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Nesrin and Hatun are cleaning ladies in Istanbul. They are friends, neighbours and Kurds. Nesrin has kicked her husband out. It was only intended as a warning, but now he hasn’t returned, and Nesrin and her young daughter Asmin find themselves in increasingly difficult circumstances. To enjoy proper social benefits, Nesrin would need to find a real job. Hatun, on the other hand, dreams of moving up in the world and building a life in the fashionable district of Moda, where she cleans the apartments of her middle-class clients. Her desire is so strong that she, a Muslim, even prays for it in a Christian church. A sensitive, but thoroughly unsentimental, portrait of a friendship between two women.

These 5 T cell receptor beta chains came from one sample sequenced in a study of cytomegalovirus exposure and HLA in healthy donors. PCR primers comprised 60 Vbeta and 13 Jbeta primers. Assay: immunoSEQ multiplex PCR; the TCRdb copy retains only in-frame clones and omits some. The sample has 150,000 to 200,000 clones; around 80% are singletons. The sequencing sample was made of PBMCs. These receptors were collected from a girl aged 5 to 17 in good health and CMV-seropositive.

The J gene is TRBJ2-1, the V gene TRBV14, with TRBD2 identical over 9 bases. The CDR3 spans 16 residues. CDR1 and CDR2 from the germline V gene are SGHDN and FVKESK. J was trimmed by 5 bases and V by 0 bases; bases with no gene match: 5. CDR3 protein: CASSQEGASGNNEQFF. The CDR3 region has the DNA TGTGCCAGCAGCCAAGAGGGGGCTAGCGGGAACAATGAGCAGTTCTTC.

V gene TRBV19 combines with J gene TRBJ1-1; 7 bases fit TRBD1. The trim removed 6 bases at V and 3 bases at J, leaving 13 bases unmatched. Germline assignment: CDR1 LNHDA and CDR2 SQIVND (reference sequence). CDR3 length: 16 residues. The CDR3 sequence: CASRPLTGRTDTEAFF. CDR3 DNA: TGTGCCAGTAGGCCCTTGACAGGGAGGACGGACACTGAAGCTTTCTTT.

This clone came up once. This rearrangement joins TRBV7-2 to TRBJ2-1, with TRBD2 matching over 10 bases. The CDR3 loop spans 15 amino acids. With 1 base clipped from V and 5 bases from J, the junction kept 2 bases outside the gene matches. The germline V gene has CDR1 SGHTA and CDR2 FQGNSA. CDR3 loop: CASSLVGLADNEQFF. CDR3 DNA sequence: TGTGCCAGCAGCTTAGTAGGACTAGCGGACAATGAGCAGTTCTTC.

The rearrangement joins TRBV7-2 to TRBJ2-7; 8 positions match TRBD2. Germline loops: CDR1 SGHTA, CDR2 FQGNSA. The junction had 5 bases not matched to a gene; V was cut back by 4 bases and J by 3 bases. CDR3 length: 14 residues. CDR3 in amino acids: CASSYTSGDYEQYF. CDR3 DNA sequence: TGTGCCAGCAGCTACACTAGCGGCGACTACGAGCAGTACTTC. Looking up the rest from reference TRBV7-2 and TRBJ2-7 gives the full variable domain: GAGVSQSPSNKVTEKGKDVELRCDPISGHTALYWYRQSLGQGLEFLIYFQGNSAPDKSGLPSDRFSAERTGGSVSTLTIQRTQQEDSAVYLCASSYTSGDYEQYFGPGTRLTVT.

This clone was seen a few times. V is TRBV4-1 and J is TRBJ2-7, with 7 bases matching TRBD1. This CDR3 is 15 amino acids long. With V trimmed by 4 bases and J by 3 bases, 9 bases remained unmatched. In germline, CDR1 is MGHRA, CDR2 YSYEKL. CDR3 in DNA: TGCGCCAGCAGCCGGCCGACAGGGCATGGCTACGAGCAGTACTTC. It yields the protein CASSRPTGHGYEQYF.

It was one of the clearest memories of my childhood. We came to Istanbul to visit our relatives. First stop was my aunt and, one day, she and I made a long journey through the city from her one-roomed flat to a three-roomed one. This was the first time that I became acquainted with the intimate areas of the middle class. As my aunt was cleaning the house, I touched the objects I had never seen before; I was astonished. We were alone; I felt that I was so close to everything, I could even lie on the bed, but there was an imaginary wall which prevented me from doing this. It represented a distance I knew intuitively from my indigent life. Afterwards, when I started working, conversations of my colleagues about their problems with their cleaning ladies reminded me of this feeling again. They hired a cleaning lady because they saw this as a symbol of the class that they wish to belong and these long conversations were the highlights of this mentality. So, where was I? First, I made sentences from its cultural, political, ethical points of view. After all of these, what I reached deep down was shame. I was not ashamed of these women of my family; I was ashamed of the feeling of shame.
Nesra Gürbüz, Cigdem Mater